Wheels Up, Chow Down – How A $300M Food Giant Landed In Colorado

By Greg Avery
Denver Business Journal

The Tuesday morning in late January was a fairly typical one for Rob Holland. The Flagship Food Group chairman made it to Centennial Airport at 8:45am and was soon piloting his small, five-seat Eclipse business jet south.

"I was in my factory in Albuquerque bby 10am - walking the floor and talking with our employees about initiatives we're working on," Holland said. "And I was back here in Denver for a 3pm conference call."

The 41-year-old financial expert turned food-company executive combines his business and passion for flying.

It's a big part of why Flagship Food Group, a 500-employee, $300 million consumer-food business moved from Los Angeles and made Greenwood Village its corporate headquarters.

"Instead of spending hours and hours going through security at the airport, I can make the flight to Albuquerque in less than an hour myself with fuel cost about the same as a commercial ticket" he said. "I can double or triple the face time I have in Albuquerque because I can fly."

505 Southwestern is the fastest-growing part of Flagship Foods Group, and its best-known brand in Colorado.

Flagship Food is also the parent company for Lily B's frozen burritos - a brand named after Holland's 10-year old daughter - and Steak 'n Shake grocery store products, plus other brands. It also does business in food logistics and supplying stadium concessionaires to the U.S. and England.

505 Southwestern has become the chile and salsa brand for a number of U.S. sports teams and stadiums including the Colorado Rockies and Denver Broncos, and at Wimbley Stadium in London, and this year became a brand partner with Steamboat Ski Resort.

Holland and the company's other executives were considering moving the company's 20-person headquarters out of L.A. in 2015.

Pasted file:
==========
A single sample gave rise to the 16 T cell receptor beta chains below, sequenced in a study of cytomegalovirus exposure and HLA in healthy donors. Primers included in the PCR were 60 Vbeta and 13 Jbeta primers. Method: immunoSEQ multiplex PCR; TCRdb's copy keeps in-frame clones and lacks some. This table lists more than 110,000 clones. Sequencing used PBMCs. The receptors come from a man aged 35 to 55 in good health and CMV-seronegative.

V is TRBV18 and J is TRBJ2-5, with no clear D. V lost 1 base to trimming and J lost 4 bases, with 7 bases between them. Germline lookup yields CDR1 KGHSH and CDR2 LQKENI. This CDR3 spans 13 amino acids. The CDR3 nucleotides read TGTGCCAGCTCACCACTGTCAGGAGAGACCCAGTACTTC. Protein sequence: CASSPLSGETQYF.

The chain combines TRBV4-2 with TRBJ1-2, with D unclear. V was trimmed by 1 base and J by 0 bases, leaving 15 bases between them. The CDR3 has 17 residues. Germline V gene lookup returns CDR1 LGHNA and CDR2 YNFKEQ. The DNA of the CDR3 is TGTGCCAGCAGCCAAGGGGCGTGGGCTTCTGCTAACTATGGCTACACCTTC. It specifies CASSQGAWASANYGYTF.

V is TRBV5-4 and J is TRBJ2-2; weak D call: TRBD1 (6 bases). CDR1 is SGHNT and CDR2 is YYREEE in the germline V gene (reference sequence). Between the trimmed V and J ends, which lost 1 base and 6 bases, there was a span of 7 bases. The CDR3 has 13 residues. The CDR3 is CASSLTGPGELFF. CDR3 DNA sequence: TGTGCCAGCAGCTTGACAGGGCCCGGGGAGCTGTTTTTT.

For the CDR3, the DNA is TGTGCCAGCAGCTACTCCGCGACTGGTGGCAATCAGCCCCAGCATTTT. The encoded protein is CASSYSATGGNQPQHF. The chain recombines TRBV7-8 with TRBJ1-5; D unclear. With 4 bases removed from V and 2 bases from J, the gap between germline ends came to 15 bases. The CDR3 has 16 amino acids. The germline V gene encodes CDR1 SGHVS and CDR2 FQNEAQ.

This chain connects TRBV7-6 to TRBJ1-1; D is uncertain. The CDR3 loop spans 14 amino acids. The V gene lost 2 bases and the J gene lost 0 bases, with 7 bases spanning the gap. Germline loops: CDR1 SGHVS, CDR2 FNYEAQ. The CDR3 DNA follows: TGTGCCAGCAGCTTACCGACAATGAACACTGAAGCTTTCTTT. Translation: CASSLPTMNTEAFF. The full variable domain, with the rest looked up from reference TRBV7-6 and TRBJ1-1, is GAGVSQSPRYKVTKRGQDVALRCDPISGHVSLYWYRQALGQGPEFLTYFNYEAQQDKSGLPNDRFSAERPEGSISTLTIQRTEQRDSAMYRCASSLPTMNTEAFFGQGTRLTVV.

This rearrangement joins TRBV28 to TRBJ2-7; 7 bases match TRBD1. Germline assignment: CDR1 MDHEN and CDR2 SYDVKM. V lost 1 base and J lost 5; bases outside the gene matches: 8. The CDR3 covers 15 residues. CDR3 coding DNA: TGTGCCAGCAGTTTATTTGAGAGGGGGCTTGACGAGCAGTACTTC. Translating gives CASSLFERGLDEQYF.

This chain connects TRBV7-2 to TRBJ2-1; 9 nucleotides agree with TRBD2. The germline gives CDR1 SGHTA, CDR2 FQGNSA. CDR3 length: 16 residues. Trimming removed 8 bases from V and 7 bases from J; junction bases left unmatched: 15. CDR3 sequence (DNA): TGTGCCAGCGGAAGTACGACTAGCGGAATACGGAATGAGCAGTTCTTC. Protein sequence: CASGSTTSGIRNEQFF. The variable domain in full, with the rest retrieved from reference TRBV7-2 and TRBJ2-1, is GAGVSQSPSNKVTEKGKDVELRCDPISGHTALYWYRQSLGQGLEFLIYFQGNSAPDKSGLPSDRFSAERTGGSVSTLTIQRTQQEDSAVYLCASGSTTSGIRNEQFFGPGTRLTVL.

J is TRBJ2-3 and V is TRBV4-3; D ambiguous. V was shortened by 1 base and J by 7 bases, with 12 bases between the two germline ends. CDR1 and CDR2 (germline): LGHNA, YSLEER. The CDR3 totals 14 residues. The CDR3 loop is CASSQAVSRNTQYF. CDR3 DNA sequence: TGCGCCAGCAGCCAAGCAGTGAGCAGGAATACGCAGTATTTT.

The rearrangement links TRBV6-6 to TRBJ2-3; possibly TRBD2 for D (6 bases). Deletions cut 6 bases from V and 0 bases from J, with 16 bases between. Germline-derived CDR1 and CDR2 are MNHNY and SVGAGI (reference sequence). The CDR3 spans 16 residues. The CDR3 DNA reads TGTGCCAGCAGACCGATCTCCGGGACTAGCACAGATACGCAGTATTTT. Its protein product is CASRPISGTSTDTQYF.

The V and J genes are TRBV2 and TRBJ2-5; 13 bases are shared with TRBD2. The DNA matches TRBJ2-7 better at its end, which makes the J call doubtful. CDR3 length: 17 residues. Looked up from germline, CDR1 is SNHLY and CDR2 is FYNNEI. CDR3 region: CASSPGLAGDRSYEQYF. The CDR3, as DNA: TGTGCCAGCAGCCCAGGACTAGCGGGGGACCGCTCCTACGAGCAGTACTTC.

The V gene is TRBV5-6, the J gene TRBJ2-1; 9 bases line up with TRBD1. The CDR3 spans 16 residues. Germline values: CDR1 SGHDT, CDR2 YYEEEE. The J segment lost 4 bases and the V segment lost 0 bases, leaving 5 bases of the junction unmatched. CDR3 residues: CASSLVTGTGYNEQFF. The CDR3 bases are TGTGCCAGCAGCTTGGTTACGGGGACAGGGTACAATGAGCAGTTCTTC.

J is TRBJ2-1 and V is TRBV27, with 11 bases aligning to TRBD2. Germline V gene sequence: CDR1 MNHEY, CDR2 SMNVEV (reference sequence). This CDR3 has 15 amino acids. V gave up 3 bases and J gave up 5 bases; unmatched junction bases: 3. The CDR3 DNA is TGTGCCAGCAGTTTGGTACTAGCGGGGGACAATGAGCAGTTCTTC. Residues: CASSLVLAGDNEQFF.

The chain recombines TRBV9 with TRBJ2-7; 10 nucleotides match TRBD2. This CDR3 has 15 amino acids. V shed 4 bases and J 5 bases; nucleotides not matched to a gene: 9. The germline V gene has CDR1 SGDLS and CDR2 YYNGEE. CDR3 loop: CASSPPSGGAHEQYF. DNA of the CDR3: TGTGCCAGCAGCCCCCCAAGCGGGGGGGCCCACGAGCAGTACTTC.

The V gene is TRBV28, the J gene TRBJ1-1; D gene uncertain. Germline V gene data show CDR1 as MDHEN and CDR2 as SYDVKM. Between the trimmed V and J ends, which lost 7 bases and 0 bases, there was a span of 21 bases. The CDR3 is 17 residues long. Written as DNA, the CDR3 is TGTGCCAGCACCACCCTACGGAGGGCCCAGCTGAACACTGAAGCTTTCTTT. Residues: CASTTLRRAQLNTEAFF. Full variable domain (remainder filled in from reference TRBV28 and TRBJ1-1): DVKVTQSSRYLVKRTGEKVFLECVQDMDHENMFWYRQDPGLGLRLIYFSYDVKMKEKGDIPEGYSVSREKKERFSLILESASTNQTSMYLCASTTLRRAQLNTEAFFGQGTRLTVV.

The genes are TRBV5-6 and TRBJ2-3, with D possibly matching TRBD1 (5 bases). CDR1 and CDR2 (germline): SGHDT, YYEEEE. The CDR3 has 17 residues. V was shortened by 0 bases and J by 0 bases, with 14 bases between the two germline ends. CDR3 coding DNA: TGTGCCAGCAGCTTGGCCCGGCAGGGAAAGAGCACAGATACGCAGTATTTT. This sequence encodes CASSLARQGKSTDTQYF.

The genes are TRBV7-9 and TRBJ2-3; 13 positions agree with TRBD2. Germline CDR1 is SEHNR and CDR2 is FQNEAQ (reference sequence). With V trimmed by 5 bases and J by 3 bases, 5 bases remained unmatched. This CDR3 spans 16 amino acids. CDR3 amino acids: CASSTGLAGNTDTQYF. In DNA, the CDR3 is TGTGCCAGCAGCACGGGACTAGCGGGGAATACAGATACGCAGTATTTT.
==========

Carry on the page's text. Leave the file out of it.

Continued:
Holland attended a conference in Winter Park that February and went flying with a friend above the metro area and foothills. He became sold on the views and all-around climate.

"I called my wife, Austin, and said, 'What about Denver?'" he recalls. Within days she'd assembled research to show it could be a great place to do business and to raise a family.

Its location - between 505 Southwestern's main production in Albuquerque and the holding company's marketing hub in Boise, Idaho - made more geographic sense than L.A., Holland said. The Denver metro area is also the biggest for 505 Southwestern's products.

Within three months, the company moved.

Holland has also discovered that Centennial Airport ranked second among U.S. general aviation airports for business travel jet and is supported as an important part of the south metro-area economy, which isn't true of small airports everywhere, he said.

"This is a huge asset for this city, and it played a real role in attracting our company," Holland said. "Me being able to get around was key."

Holland grew up around aviation in Jacksonville, Florida. His dad built a plane and flew it.

Today, he owns the fuel-efficient Eclipse jet he uses on business, a Cirrus personal plane and a 10-seat King Air jet. Holland's hangar for his three planes at Centennial Airport also has a test kitchen for Flagship Food Group.

Being a pilot allows him to fly to a second home he owns in Steamboat, which now has that other conection to his business.

Holland sees sporting and outdoor lifestyles as a natural fit for flavorful, colorful food, just as he does flying his jets.

"We're not selling car insurance", Holland said. "We're selling something that fits and makes your day better."